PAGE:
For millennia, equines galloped across the steppes of Asia. About 5,000 years ago they began to live in concert with humans. Soon people couldn’t live without them and horses spread with us across the globe. We began to selectively breed horses to make them even more useful and amenable for life with us. It wasn’t that difficult. There’s a reason that we ride horses and not antelope. Horses are peaceable herd animals that form deep friendships. Horses bond not only to each other, but to other species. Like us. They are built for traveling, have a back that can carry weight, and can find forage in a wide range of places. It took a few thousand years, but horses became stronger, larger, faster, and more suited to the tasks required by humans. The domestic population surged, the wild dwindled, and now there are no truly wild horses left in the world. (Herds out west are feral, not wild.) Recent DNA research confirms this. Even the Przewalski horse is descended from domesticated species.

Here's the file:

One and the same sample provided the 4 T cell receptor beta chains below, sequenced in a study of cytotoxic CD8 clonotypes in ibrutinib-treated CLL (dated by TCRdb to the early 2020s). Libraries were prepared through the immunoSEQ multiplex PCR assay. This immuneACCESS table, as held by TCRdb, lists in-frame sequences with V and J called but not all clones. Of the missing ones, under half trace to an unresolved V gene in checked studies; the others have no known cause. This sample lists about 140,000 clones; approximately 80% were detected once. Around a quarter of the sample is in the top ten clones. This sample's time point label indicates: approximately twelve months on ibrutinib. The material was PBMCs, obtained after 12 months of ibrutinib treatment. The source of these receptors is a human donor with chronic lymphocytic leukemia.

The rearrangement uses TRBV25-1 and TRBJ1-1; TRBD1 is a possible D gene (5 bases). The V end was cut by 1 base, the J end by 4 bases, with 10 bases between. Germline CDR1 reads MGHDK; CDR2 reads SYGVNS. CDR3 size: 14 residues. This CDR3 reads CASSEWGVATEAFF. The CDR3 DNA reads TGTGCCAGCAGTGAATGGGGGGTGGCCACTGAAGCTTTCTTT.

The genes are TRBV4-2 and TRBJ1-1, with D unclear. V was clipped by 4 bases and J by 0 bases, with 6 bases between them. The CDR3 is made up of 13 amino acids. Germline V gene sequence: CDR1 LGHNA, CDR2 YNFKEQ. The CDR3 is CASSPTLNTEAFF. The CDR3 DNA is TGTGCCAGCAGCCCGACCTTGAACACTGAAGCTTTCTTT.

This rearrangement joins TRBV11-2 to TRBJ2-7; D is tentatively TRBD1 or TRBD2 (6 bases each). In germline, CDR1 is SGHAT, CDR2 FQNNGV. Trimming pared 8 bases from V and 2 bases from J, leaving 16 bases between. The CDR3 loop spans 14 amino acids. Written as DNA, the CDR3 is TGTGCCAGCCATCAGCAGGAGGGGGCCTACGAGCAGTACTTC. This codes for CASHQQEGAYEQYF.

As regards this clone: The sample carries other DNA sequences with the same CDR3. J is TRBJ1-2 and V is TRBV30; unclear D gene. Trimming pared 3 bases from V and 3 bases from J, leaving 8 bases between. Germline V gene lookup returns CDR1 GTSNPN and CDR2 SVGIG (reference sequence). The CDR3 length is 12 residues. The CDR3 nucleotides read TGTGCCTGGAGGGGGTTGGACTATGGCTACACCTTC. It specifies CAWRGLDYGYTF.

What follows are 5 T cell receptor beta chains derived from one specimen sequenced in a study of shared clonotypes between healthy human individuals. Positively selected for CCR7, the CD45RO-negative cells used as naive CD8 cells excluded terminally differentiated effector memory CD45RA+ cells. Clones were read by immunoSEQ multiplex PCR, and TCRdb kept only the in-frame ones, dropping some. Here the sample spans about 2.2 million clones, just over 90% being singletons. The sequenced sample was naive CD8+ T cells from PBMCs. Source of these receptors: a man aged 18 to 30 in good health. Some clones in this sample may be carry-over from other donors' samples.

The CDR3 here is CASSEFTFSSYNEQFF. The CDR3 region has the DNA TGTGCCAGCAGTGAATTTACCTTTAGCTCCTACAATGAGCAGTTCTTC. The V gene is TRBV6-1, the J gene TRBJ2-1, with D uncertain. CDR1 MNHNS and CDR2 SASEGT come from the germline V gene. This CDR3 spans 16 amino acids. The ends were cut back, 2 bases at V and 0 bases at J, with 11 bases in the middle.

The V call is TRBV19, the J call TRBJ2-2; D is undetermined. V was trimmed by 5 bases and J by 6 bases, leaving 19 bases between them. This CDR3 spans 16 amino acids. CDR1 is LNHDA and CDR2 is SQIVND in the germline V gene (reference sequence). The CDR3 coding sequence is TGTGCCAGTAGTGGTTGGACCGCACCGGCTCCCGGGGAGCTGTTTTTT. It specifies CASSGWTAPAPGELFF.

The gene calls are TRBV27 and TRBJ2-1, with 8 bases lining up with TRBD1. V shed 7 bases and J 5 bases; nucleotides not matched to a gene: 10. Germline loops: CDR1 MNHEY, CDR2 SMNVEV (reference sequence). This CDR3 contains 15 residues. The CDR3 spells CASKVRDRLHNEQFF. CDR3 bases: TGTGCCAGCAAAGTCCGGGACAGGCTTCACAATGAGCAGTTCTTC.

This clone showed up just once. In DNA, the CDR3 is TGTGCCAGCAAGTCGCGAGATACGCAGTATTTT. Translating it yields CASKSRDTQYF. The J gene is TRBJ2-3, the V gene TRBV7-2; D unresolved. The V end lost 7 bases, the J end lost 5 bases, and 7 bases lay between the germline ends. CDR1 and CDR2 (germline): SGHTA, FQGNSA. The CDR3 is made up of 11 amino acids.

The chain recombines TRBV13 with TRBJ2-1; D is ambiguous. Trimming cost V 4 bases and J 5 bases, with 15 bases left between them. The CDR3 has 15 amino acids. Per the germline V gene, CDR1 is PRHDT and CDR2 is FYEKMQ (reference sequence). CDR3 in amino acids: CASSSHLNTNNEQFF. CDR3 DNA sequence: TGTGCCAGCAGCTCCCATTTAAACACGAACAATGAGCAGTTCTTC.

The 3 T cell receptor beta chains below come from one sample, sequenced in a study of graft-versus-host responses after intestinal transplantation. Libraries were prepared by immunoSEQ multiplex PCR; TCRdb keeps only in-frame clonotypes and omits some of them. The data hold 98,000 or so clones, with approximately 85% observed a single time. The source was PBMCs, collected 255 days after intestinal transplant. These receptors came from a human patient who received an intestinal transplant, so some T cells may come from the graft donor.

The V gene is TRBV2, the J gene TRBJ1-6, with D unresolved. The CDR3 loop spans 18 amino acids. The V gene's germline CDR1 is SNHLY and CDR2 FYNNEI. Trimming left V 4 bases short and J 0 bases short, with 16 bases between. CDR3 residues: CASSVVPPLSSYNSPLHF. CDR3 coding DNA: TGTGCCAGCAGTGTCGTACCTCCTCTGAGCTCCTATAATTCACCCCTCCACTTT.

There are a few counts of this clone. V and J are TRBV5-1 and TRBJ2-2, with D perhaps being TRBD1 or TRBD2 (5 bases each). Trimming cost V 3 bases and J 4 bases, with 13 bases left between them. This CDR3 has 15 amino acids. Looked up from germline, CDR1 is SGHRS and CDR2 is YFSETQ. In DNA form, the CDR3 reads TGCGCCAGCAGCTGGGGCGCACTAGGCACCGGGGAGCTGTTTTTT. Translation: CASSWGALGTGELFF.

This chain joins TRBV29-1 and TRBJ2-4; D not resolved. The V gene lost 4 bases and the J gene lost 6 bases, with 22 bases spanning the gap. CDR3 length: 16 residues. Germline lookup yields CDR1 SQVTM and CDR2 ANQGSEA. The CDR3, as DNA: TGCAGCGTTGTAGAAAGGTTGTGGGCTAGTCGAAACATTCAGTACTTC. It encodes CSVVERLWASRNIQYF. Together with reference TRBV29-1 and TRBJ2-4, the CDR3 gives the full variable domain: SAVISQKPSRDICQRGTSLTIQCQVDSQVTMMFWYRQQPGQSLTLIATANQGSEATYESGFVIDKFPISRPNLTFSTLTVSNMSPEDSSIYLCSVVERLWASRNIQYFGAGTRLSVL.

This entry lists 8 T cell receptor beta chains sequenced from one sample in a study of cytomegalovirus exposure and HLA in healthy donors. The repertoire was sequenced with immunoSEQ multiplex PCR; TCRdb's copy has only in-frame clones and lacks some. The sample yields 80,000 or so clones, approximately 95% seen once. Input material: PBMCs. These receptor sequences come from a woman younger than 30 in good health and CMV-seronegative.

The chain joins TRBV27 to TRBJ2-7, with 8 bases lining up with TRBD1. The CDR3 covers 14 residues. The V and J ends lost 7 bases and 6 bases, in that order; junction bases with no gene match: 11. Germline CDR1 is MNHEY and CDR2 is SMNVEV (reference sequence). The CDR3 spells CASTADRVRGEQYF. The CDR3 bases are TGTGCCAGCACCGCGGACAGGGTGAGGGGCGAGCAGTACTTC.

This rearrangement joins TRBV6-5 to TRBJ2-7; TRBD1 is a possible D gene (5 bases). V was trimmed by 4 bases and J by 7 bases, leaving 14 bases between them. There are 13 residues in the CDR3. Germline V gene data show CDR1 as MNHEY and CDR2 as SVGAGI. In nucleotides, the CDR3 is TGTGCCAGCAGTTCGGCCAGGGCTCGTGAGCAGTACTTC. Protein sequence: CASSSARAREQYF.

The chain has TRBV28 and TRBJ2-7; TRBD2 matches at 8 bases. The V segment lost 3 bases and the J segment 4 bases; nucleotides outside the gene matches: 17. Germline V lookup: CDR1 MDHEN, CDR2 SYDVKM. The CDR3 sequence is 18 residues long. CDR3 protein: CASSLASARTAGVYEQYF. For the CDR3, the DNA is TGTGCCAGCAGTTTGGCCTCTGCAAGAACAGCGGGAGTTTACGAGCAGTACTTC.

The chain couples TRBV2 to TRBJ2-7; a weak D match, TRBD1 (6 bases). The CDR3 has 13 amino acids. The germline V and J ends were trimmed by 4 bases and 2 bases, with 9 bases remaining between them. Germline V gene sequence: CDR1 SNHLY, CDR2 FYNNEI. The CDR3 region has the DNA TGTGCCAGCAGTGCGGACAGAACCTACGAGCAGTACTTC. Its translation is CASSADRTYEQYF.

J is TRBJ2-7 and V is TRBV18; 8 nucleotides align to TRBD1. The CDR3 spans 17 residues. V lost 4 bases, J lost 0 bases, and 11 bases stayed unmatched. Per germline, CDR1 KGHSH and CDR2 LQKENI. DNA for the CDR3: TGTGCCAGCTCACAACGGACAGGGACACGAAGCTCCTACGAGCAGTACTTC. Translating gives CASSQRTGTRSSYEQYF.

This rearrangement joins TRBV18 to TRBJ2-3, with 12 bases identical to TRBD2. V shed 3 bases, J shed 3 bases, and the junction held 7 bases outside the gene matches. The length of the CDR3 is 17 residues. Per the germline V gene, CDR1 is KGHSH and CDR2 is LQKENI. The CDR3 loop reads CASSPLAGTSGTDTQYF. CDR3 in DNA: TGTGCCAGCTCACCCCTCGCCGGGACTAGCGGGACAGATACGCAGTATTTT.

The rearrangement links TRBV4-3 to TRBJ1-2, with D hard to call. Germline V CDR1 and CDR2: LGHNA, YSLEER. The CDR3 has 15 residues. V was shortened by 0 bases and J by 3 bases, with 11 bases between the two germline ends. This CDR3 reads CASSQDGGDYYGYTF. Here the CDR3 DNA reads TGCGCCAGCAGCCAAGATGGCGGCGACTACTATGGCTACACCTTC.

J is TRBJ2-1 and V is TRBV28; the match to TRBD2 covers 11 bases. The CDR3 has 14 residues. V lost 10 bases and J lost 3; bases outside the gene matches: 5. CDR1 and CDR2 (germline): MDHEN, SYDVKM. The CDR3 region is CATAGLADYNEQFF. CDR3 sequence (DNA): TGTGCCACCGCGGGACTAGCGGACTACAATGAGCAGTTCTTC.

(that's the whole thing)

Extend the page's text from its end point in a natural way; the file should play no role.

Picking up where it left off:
Still, there is something of that wild steppe equine in our modern horses.
Does Tonka have an ancient memory of snow-covered Mongolian plains as he makes his way around the paddock?
The horse’s head is designed to shovel down into the snow, the upper lip wagging back and forth to push snow away, looking for hidden grasses.